An example on how to compose the reader, writer, and state monad using monad transformers. The source code can be found in this repository
We want to implement a counter, that increments its value by a given constant.
We start by defining some types, and functions:
newtype Counter = MkCounter {cValue :: Int}
deriving (Show)
-- | 'inc c n' increments the counter by 'n' units.
inc :: Counter -> Int -> Counter
inc (MkCounter c) n = MkCounter (c + n)
Assume we want to carry out the following computation using the counter:
The state monad provides abstractions for passing state around. We can make use of the state monad, and define our increment function as a state transformer.
-- | CounterS is a monad.
type CounterS = State Counter
-- | Increment the counter by 'n' units.
incS :: Int-> CounterS ()
incS n = modify (\c -> inc c n)
This already enables us to express a computation in a more clear and succinct way:
-- | The computation we want to run, with the state monad.
mComputationS :: CounterS ()
mComputationS = do
incS 3
incS 3
incS 3
incS 5
incS 5
But we still have to pass the increment constant at each invocation. We would like to avoid this.
The reader monad provides a convenient way to pass an environment around. This monad is used in functional programming to perform what in the OO world is known as dependency injection.
In its simplest version, the reader monad requires two types:
the type of the value being read (i.e. our environment, r
below),
the value returned by the reader monad (a
below).
Reader r a
However, we need to make use of the state monad as well. Thus, we need to use
the ReaderT
transformer:
newtype ReaderT r m a :: * -> (* -> *) -> * -> *
Using ReaderT
, we can define our counter with environment and state as
follows:
type CounterRS = ReaderT Int CounterS
We define an incR
function that takes the increment constant from the
environment (using ask
), and to define our increment function in terms of
our CounterS
monad we make use of the lift
function (which belongs to the
monad transformer class).
-- | Increment the counter by the amount of units specified by the environment.
incR :: CounterRS ()
incR = ask >>= lift . incS
Using the reader monad we can define our computation as follows:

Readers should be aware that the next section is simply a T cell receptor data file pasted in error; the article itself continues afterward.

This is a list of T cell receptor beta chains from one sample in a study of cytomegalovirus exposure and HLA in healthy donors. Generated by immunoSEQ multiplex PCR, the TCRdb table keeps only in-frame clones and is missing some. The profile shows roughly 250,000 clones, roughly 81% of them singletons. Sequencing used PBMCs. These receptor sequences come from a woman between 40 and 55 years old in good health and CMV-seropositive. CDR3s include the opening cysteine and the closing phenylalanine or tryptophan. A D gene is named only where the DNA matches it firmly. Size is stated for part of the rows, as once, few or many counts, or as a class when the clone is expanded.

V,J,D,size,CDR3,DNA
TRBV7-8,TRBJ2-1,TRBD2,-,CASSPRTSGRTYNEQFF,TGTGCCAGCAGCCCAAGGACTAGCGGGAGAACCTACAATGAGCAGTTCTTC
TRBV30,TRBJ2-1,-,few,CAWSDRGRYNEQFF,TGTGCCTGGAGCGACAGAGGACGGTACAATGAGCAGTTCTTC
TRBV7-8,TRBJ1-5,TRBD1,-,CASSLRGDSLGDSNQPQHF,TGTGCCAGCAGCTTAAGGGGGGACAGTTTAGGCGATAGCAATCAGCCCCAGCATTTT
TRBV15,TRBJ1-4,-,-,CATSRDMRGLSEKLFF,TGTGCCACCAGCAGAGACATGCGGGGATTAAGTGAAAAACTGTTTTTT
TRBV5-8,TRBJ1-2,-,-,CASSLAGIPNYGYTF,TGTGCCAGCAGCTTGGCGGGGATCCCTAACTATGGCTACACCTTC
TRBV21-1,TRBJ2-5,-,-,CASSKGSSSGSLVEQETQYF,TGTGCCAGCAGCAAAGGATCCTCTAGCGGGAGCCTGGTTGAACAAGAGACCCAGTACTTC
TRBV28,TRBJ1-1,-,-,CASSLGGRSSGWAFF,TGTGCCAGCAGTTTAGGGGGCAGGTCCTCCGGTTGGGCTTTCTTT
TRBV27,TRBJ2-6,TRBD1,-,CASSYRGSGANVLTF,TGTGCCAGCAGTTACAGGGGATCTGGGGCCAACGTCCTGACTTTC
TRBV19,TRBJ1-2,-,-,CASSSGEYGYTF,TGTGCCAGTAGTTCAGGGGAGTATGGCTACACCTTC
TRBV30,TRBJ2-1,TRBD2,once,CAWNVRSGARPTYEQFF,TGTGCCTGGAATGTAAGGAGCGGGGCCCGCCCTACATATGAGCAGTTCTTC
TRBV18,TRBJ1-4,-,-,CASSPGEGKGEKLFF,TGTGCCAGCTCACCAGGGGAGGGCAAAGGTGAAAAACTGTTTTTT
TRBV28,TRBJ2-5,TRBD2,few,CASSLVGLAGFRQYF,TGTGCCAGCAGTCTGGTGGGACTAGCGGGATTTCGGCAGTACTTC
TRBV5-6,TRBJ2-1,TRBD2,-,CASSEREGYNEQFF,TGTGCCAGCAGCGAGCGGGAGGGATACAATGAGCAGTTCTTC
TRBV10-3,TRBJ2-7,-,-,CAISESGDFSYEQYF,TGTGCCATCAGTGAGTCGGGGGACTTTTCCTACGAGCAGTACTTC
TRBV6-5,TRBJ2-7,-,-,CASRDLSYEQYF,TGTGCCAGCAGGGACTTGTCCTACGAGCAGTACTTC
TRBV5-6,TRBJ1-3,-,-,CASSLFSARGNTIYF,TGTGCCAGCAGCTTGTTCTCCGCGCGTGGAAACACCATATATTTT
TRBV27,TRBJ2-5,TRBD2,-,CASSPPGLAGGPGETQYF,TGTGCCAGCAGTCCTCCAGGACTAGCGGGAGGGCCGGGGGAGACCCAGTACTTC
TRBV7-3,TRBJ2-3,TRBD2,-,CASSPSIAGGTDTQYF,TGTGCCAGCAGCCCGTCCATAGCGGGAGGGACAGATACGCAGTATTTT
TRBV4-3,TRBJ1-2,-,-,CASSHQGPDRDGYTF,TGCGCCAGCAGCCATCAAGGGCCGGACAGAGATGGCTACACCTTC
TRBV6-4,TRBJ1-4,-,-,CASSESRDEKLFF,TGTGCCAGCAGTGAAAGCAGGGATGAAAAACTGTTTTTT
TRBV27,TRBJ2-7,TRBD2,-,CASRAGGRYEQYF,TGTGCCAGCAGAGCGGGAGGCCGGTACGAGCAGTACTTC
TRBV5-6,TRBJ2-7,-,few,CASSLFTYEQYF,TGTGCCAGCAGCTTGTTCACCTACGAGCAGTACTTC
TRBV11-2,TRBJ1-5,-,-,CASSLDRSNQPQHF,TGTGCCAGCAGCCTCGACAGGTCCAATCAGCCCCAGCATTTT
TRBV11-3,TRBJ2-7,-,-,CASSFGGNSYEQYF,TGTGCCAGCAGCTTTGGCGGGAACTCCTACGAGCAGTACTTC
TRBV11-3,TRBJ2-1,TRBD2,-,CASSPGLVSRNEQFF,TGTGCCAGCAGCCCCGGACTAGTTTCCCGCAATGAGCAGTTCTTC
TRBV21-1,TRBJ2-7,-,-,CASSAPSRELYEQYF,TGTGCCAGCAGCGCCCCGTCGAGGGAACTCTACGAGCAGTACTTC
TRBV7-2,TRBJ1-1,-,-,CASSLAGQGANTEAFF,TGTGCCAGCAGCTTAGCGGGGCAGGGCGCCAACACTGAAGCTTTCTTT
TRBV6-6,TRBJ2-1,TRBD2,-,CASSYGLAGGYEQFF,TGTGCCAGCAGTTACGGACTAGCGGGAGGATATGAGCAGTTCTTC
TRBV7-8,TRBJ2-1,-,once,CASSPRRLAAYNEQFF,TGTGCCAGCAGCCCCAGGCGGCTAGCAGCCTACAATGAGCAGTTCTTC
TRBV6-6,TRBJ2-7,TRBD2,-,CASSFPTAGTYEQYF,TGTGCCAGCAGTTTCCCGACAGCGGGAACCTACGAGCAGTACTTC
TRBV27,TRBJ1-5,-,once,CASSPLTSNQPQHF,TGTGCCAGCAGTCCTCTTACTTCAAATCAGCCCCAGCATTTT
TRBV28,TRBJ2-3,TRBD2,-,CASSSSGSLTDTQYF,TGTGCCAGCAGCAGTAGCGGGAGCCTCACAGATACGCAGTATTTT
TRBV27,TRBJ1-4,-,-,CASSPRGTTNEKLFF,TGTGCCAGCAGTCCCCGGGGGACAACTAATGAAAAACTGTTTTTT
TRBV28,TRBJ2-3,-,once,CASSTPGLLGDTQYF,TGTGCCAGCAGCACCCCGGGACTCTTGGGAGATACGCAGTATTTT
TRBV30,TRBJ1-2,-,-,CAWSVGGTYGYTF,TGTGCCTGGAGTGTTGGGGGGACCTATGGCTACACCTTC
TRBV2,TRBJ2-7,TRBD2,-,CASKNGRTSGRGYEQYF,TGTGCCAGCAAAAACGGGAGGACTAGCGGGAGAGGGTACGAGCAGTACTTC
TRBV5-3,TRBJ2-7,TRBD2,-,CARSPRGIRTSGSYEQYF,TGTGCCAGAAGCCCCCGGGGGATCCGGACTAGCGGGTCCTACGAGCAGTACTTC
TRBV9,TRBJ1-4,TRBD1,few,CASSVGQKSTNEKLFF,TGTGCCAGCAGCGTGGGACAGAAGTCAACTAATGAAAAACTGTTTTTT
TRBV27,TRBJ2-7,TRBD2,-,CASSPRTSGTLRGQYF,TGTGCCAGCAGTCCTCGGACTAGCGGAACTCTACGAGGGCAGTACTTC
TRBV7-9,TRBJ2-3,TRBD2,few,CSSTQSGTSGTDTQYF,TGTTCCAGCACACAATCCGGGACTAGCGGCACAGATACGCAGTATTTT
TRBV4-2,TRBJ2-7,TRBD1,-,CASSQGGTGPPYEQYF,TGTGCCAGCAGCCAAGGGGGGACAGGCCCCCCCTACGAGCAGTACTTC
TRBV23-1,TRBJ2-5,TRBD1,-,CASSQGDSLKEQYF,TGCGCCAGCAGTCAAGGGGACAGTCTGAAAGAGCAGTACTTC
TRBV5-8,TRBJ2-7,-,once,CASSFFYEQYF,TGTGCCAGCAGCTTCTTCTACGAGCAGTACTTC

-- | The computation we want to run, using reader and state monads.
mComputationRS :: CounterRS ()
mComputationRS = do
local (const 3) $ do
incR
incR
incR
local (const 5) $ do
incR
incR
Now assume that we want to add logging to our computation, so that we can see the evolution of our counter in time.
We also have a monad to perform this task, the writer monad. As with the reader monad, since we are composing them, we need to make use of the reader monad transformer:
newtype WriterT w m a :: * -> (* -> *) -> * -> *
Here w
represents the type of the output to accumulate (which has to be a
monoid, which allow us to accumulate this value), m
is the inner monad, and
a
the type of the computation.
We can then define our counter with logging, environment, and state as follows:
type CounterWRS = WriterT [Int] CounterRS
And making use of lift
we can define the version of the increment function
which logs the value of the counter after each increment:
incW :: CounterWRS ()
incW = lift incR >> get >>= tell . (:[]) . cValue
Now the computation that contains logging can be written as follows:
mComputationWRS :: CounterWRS ()
mComputationWRS = do
local (const 3) $ do
incW
incW
incW
local (const 5) $ do
incW
incW
This example intended to show monad transformers at work. However, we can achieve the same effect by composing all the aspects (environment, state, and logging) in a single increment operation.
To do this we make use of type-constraints:
inc' :: (MonadReader Int m, MonadState Counter m, MonadWriter [Int] m) => m ()
inc' = ask >>= modify . (flip inc) >> get >>= tell . (:[]) . cValue
Here we arrive at a solution that will work for any monad that satisfies the constraints above. The computation function is defined thus with type:
mComputation' :: (MonadReader Int m, MonadState Counter m, MonadWriter [Int] m) => m ()
since in its body we make use of inc'.
We could run this computation, in the ghci
REPL for instance, as follows:
runState ( runReaderT ( runWriterT mComputation' ) 15 ) (MkCounter 0)